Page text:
Find Duplicate Records in Table SQL

Find Duplicate Records in Table SQL

Added by Nasir Mahmood updated on Friday, November 17, 2017

Problem:

Having duplicate records in a table is not a problem, but finding duplicate records using SQL query is a problem which we face a lot of time while working with sql databases.

In this tutorial we will discuss different methods to get duplicate records in table. For this tutorial we are creating a Test table having columns ID, Name and Email by following SQL script

CREATE TABLE Test
(
    [ID] [int] NOT NULL,
    [Name] [varchar](30) NULL,
    [Email] [varchar](30) NULL
)
				

Now add some dummy data for testing purpose as shown below.

INSERT [dbo].[Test] ([ID], [Name], [Email]) VALUES (1, N'Name 1', N'e1@a.com')
INSERT [dbo].[Test] ([ID], [Name], [Email]) VALUES (2, N'Name 2', N'e1@a.com')
INSERT [dbo].[Test] ([ID], [Name], [Email]) VALUES (3, N'Name 1', N'e1@a.com')
INSERT [dbo].[Test] ([ID], [Name], [Email]) VALUES (4, N'Name 4', N'e2@a.com')
INSERT [dbo].[Test] ([ID], [Name], [Email]) VALUES (5, N'Name 5', N'e2@a.com')
INSERT [dbo].[Test] ([ID], [Name], [Email]) VALUES (6, N'Name 2', N'e2@a.com')
INSERT [dbo].[Test] ([ID], [Name], [Email]) VALUES (7, N'Name 5', N'e3@a.com')				
				

After executing command

SELECT * FROM TEST
					

we get result as shown

We can see from result that we have some duplicate records in table, now we want to isolate these duplicate records.

select all from table

GROUP BY CLAUSE:

The GROUP BY clause will gather all of the rows together that contain data in the specified column(s) and will allow aggregate functions to be performed on the one or more columns. One row is returned for each group.

Now by using GROUP BY clause we can find out how many records are duplicated in Name column.

SELECT NAME,COUNT(NAME) AS C0UNT FROM TEST GROUP BY NAME				
				

group by name

Similarly by executing following SQL command we can find how many duplicate records in Email column.

group by email

HAVING CLAUSE:

Specifies a search condition for a group or an aggregate. HAVING can be used only with the SELECT statement. HAVING is typically used in a GROUP BY clause. When GROUP BY is not used, HAVING behaves like a WHERE clause.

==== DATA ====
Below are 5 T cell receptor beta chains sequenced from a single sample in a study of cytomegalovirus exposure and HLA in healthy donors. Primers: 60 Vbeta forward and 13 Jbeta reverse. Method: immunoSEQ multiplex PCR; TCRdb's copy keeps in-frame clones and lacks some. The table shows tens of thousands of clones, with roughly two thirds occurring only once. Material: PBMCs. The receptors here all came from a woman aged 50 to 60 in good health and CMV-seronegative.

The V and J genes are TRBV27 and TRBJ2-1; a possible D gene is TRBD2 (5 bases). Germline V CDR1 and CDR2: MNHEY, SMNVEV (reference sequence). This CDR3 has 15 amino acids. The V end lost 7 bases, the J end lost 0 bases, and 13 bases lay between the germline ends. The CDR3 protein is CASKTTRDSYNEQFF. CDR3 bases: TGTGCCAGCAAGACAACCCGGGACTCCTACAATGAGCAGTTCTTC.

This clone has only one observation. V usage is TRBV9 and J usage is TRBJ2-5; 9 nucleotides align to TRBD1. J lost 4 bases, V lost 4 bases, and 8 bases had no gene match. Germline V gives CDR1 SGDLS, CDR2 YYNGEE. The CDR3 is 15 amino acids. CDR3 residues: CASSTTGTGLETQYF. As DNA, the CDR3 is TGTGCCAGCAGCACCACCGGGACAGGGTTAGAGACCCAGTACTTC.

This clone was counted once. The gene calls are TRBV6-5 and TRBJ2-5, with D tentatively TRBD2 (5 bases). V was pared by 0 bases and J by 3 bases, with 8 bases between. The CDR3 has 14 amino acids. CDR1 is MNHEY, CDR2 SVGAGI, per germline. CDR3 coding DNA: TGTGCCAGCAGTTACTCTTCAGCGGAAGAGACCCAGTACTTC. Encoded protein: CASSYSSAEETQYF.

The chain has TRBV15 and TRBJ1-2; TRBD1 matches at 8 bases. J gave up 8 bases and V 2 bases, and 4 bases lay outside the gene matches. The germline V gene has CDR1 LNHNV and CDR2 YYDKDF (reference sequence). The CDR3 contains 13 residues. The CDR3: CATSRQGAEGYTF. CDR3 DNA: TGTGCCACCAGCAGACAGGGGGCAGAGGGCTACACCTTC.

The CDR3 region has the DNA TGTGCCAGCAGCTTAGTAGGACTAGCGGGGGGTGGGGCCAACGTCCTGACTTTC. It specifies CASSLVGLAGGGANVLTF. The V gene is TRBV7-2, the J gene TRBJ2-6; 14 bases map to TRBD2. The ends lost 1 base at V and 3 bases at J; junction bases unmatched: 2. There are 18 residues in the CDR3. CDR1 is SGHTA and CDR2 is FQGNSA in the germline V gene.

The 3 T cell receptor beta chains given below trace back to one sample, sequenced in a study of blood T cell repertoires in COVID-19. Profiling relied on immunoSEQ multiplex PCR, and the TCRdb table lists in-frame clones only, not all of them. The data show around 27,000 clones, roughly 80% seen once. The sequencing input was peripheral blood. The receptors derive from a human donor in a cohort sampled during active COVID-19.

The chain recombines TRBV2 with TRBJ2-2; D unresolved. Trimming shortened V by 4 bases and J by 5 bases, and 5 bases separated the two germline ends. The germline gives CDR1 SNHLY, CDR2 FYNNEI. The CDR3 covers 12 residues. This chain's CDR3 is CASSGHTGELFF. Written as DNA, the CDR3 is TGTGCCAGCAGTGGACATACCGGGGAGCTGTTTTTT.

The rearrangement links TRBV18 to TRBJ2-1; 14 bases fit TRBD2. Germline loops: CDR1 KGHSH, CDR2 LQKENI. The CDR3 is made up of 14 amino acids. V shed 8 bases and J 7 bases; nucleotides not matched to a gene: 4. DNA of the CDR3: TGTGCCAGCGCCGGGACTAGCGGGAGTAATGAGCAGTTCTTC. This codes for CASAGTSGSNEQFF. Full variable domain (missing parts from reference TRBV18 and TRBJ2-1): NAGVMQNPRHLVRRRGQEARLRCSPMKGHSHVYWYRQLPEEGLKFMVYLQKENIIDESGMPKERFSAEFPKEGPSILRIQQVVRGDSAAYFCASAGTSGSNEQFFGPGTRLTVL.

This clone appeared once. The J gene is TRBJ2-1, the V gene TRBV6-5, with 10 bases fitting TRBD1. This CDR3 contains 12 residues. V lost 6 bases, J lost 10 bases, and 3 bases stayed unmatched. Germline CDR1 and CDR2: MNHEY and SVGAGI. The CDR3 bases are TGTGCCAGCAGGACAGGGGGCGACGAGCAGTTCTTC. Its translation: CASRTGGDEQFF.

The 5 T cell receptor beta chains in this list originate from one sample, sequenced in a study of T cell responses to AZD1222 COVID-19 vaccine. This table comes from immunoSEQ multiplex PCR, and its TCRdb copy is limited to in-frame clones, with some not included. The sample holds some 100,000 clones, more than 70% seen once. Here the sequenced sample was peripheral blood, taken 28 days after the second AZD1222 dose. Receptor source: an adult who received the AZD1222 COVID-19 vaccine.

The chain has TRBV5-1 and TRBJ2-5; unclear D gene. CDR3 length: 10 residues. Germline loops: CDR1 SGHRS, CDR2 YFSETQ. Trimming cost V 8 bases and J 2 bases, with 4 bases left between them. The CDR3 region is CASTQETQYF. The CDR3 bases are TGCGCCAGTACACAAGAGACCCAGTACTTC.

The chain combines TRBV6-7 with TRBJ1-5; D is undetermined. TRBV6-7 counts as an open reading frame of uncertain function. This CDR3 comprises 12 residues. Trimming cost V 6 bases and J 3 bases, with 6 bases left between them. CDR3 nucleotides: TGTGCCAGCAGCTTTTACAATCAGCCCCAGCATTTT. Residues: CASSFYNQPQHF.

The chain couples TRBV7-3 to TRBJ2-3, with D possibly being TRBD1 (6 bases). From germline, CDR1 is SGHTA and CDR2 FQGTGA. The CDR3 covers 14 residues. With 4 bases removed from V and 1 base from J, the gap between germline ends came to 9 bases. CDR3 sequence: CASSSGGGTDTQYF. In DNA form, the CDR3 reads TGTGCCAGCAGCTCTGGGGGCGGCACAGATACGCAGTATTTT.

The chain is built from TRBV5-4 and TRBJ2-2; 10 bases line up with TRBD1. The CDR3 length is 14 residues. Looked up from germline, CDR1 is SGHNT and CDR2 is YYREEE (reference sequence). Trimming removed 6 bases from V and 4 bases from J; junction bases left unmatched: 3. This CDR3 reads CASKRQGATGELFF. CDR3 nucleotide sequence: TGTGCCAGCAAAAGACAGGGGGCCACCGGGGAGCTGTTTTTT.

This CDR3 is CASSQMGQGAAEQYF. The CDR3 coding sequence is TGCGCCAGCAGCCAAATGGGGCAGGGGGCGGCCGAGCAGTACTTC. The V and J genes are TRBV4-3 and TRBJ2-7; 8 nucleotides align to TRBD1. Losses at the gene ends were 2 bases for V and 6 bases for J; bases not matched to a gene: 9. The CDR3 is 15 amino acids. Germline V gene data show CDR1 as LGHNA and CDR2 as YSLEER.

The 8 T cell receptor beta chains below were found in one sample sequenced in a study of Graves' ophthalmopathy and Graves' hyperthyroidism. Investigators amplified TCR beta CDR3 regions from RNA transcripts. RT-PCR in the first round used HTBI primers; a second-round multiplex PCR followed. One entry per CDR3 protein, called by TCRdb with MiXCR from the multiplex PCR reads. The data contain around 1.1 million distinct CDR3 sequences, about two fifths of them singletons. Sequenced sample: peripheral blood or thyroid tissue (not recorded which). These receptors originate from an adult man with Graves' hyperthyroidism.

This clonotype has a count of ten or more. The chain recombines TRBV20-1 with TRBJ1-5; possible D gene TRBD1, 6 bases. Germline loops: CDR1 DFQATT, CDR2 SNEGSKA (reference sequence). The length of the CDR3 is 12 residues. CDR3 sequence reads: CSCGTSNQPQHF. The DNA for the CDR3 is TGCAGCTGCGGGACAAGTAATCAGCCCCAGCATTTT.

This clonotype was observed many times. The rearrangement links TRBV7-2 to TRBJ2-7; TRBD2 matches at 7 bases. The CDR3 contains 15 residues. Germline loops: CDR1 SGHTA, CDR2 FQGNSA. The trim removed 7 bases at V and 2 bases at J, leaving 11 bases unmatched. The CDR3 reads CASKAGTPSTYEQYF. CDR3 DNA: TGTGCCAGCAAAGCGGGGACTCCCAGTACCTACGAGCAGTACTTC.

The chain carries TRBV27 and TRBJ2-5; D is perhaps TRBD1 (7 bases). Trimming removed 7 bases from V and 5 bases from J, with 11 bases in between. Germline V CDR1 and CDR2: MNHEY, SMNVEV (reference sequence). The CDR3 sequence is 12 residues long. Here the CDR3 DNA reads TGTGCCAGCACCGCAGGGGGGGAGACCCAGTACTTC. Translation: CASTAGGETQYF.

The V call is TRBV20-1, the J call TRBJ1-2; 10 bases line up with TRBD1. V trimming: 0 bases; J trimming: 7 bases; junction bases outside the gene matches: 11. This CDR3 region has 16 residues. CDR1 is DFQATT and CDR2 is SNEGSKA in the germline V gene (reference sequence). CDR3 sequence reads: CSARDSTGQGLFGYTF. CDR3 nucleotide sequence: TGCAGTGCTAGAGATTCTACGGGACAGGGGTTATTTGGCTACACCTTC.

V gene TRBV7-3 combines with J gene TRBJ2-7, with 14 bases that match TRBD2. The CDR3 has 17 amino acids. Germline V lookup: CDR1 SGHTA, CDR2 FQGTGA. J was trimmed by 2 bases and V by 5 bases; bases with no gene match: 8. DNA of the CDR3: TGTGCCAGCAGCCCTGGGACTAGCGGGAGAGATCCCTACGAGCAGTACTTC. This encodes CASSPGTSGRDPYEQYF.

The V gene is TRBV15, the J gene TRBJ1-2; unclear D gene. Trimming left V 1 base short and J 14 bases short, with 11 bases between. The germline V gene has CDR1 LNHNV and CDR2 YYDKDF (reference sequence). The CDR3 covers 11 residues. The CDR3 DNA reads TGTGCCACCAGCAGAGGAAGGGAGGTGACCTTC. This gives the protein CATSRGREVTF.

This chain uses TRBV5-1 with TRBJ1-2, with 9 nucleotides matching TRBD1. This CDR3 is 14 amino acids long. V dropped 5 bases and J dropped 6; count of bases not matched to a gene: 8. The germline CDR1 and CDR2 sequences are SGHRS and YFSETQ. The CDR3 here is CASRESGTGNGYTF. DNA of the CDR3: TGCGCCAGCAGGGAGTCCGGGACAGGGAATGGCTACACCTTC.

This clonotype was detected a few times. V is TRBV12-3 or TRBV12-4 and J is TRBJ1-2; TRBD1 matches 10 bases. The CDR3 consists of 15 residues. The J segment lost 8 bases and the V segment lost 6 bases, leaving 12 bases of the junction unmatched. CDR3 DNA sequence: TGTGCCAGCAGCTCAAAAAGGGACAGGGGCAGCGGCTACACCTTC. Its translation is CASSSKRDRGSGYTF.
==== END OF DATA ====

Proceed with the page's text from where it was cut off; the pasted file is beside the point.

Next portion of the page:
The HAVING clause was added to SQL because the WHERE keyword could not be used with aggregate functions.

By executing following SQL queries we can find duplicate records in Name column as shown

duplicate name records

By executing following SQL queries we can find duplicate records in Email column as shown

duplicate email records

Find Duplicate Records Having more than one column:

Now what if we want to find duplicate records with both Name and Email columns, by using following SQL query we can find our required result.

SELECT NAME,EMAIL,COUNT(NAME) AS C0UNT FROM TEST
GROUP BY NAME,EMAIL HAVING COUNT(NAME) > 1				
				

duplicate name email records

By Using Inner Join:

Another method to get duplicate records in Name and Email columns is using inner join as following SQL query

SELECT T1.* FROM TEST T1 INNER JOIN TEST AS T2
 ON T1.NAME=T2.NAME AND T1.EMAIL=T2.EMAIL 
 WHERE T1.ID <> T2.ID ORDER BY T1.NAME				
				

duplicate records using inner join

By Using Ranking Functions:

Ranking functions return a ranking value for each row in a partition. Depending on the function that is used, some rows might receive the same value as other rows. Ranking functions are nondeterministic.

Another method to get duplicate records in Name and Email columns is using ranking functions as following SQL query

WITH CTE AS
(
 SELECT *,C0UNT=ROW_NUMBER() 
  OVER (PARTITION BY NAME,EMAIL ORDER BY NAME) FROM TEST 
)
SELECT * FROM CTE WHERE C0UNT > 1				
				

duplicate records using partition

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